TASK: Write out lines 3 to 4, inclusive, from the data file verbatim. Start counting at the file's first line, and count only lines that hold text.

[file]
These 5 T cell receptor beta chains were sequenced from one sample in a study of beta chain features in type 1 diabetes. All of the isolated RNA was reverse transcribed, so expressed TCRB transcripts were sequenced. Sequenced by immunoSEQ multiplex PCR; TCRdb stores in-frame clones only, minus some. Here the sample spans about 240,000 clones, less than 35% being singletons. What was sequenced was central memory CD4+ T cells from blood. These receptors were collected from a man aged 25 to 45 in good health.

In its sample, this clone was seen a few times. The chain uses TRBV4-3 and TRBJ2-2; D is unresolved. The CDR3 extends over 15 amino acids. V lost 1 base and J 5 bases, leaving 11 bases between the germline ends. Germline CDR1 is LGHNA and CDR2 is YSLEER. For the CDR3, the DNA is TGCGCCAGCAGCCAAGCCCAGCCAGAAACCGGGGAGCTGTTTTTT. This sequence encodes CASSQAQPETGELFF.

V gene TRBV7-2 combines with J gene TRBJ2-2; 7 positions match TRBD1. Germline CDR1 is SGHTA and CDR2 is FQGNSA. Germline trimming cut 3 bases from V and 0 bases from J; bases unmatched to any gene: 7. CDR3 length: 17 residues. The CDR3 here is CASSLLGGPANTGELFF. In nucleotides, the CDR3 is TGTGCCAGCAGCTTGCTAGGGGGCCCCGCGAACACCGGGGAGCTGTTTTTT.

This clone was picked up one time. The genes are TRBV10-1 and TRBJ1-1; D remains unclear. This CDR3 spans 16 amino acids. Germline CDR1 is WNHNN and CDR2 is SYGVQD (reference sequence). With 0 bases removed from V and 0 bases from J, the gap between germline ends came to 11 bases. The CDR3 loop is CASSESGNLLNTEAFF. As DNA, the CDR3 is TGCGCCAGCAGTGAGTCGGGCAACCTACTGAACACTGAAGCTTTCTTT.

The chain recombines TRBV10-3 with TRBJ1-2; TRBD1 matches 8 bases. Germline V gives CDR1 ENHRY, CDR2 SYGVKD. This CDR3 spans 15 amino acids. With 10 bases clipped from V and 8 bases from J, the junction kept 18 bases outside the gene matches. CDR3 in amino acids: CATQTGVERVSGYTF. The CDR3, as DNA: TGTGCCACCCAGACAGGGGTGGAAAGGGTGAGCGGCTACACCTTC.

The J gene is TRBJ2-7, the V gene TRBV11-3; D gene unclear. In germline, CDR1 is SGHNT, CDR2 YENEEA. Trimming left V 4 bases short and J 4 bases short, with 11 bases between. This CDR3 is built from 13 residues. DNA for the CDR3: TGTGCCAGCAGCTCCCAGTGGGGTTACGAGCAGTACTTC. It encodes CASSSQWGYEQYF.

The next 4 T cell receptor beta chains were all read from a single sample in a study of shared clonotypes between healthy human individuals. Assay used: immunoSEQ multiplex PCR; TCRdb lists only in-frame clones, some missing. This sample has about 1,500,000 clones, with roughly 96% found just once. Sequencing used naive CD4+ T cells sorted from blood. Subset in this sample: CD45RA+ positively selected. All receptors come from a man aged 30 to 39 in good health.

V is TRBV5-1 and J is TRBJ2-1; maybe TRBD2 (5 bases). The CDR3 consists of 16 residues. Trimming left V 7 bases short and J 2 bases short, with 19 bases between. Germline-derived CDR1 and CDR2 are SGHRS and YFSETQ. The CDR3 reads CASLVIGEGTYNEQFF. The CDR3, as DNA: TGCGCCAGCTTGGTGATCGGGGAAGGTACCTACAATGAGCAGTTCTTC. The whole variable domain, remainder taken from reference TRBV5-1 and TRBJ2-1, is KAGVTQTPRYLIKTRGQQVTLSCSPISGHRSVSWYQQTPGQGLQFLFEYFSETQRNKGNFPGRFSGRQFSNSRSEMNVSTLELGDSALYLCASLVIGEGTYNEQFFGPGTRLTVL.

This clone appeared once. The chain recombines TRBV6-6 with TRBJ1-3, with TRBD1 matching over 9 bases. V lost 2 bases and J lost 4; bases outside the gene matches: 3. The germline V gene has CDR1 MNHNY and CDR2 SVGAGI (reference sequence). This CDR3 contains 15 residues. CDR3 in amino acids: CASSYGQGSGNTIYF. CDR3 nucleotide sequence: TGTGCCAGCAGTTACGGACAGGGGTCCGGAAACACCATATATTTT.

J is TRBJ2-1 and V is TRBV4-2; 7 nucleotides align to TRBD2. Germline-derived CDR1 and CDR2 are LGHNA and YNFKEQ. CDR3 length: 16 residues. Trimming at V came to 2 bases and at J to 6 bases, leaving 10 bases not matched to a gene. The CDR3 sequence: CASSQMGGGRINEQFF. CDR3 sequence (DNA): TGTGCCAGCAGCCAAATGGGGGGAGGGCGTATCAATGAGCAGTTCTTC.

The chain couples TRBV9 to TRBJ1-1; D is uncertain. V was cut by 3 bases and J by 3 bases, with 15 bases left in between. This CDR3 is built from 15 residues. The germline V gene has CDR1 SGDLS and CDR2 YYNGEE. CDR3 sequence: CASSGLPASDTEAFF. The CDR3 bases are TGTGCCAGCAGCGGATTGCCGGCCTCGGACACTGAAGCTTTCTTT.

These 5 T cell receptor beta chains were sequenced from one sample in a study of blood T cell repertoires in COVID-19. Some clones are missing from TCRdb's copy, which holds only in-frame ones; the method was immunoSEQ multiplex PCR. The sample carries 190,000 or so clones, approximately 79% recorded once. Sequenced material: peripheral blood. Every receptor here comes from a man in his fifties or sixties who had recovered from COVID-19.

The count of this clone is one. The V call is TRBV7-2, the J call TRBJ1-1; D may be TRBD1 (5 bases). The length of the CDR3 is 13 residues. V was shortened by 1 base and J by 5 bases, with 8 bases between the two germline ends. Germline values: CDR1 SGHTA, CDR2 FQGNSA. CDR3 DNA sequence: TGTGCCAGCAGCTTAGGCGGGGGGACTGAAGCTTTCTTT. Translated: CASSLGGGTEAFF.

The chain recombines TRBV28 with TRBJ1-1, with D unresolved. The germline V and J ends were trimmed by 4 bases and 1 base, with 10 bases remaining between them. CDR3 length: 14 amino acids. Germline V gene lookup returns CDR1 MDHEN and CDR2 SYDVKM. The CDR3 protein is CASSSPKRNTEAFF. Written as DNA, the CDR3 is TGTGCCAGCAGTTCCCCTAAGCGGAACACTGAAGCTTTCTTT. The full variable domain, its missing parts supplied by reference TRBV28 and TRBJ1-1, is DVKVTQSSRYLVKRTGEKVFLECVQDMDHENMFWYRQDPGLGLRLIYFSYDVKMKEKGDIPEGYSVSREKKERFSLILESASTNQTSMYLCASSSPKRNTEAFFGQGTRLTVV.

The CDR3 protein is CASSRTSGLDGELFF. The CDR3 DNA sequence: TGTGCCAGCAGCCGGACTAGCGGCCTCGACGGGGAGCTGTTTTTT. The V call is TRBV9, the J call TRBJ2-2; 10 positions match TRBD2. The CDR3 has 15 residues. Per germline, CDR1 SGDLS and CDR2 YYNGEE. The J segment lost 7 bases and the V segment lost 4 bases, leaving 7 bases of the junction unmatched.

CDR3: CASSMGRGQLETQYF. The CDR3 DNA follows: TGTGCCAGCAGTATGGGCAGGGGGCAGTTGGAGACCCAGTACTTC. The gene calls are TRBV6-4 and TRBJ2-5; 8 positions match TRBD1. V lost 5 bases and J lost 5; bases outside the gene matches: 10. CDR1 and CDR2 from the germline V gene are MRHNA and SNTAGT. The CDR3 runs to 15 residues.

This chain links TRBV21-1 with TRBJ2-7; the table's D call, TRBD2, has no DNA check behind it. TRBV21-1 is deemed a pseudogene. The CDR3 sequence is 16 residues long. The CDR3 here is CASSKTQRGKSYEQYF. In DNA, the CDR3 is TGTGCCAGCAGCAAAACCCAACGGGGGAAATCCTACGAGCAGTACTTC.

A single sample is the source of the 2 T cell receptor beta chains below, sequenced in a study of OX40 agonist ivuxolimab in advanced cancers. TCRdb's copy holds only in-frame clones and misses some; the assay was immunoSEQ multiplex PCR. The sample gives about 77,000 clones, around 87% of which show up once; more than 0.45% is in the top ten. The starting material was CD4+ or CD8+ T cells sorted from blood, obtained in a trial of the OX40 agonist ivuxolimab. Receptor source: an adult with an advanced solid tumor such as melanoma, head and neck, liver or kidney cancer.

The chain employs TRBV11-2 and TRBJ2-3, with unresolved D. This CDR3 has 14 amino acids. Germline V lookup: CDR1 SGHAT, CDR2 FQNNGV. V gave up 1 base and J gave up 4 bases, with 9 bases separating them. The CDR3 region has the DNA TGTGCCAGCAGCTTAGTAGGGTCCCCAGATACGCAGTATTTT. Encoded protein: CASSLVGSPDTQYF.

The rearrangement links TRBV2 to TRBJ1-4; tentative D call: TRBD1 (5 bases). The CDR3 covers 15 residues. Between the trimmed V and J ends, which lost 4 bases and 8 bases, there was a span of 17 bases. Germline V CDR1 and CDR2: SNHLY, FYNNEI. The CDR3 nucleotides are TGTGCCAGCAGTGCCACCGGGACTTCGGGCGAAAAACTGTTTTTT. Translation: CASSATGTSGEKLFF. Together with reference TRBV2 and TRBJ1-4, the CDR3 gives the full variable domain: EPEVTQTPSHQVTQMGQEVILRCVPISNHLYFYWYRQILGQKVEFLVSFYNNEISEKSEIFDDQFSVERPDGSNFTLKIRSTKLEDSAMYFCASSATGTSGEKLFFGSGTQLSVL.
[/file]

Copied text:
V gene TRBV7-2 combines with J gene TRBJ2-2; 7 positions match TRBD1. Germline CDR1 is SGHTA and CDR2 is FQGNSA. Germline trimming cut 3 bases from V and 0 bases from J; bases unmatched to any gene: 7. CDR3 length: 17 residues. The CDR3 here is CASSLLGGPANTGELFF. In nucleotides, the CDR3 is TGTGCCAGCAGCTTGCTAGGGGGCCCCGCGAACACCGGGGAGCTGTTTTTT.

This clone was picked up one time. The genes are TRBV10-1 and TRBJ1-1; D remains unclear. This CDR3 spans 16 amino acids. Germline CDR1 is WNHNN and CDR2 is SYGVQD (reference sequence). With 0 bases removed from V and 0 bases from J, the gap between germline ends came to 11 bases. The CDR3 loop is CASSESGNLLNTEAFF. As DNA, the CDR3 is TGCGCCAGCAGTGAGTCGGGCAACCTACTGAACACTGAAGCTTTCTTT.